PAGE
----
I think it should be fairly obvious that the purpose of the meeting is important. Knowing why you're compiling a list like this can inform the nature of suggestions. For instance, are these agenda items that might actually make it to the president's desk? Or are these things he intends to focus on for the campaign trail? Or are you just adding one more voice to a chorus of complaints just because you can? Or is it something I haven't thought of?
The answer to your initial question varies a lot depending on the scenario of the meeting. Is this representative of the Obama campaign meeting you because she feels you have something to bring to the table, or because she feels that you're someone she needs to placate? Will this meeting be cooperative or combative?
To some extent, the answers to these questions will decide whether I'd like to participate in your survey at all, but to another extent, they actually do have an effect on the answers you're going to get. For instance, if the items you discuss have the potential to actually affect Obama's political agenda, I'd be a lot more likely to talk about the Citizens United ruling (against which action can still be taken) than I would be to complain about NDAA (which is already signed into law, and therefore too late to change).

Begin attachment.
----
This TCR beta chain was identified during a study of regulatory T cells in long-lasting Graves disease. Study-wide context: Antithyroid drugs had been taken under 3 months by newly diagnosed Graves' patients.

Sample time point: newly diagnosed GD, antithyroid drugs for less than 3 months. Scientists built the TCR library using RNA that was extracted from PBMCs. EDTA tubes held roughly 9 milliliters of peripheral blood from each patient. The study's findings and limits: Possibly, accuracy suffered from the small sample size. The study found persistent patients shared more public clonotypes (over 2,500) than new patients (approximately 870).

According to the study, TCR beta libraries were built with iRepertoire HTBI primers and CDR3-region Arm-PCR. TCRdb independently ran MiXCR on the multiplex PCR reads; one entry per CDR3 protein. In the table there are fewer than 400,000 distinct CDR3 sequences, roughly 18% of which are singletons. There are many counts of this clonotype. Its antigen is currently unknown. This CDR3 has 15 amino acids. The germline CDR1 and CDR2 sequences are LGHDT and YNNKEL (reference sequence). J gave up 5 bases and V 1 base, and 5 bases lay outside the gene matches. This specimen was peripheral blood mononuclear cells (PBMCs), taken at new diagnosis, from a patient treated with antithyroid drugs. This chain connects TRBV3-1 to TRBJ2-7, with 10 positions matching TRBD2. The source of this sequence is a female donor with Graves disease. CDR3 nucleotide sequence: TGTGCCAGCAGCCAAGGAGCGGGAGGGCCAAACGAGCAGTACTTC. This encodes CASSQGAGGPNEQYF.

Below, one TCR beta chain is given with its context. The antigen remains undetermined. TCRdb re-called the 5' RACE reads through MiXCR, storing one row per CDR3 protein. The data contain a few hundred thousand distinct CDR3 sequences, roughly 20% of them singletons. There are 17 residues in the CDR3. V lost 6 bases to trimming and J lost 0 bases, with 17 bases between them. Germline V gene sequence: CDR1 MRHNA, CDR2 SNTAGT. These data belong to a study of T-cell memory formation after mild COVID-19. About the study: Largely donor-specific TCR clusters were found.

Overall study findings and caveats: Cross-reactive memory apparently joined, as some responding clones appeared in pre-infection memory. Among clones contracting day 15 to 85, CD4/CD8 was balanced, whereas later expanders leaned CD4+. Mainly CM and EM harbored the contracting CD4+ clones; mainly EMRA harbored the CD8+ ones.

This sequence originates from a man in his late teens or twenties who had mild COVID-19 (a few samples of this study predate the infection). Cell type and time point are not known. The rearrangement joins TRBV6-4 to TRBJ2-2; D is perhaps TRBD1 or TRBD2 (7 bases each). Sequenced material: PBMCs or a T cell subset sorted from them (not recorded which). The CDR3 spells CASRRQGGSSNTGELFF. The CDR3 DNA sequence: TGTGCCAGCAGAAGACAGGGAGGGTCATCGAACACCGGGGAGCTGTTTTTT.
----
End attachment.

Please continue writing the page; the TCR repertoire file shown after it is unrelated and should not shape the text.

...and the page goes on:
If you're talking about campaign points, then it would be more productive to talk about issues which have been slowed or blocked by an uncooperative partisan congress, such as budget approvals, tax increases, and the health care bill.
In short: context matters. And if you're not willing to reveal even the most general details about what sort of meeting you're planning, then I'm afraid you're not likely to get much more help (at least, not in the next twelve hours, or however long it is until your meeting) than you've gotten already.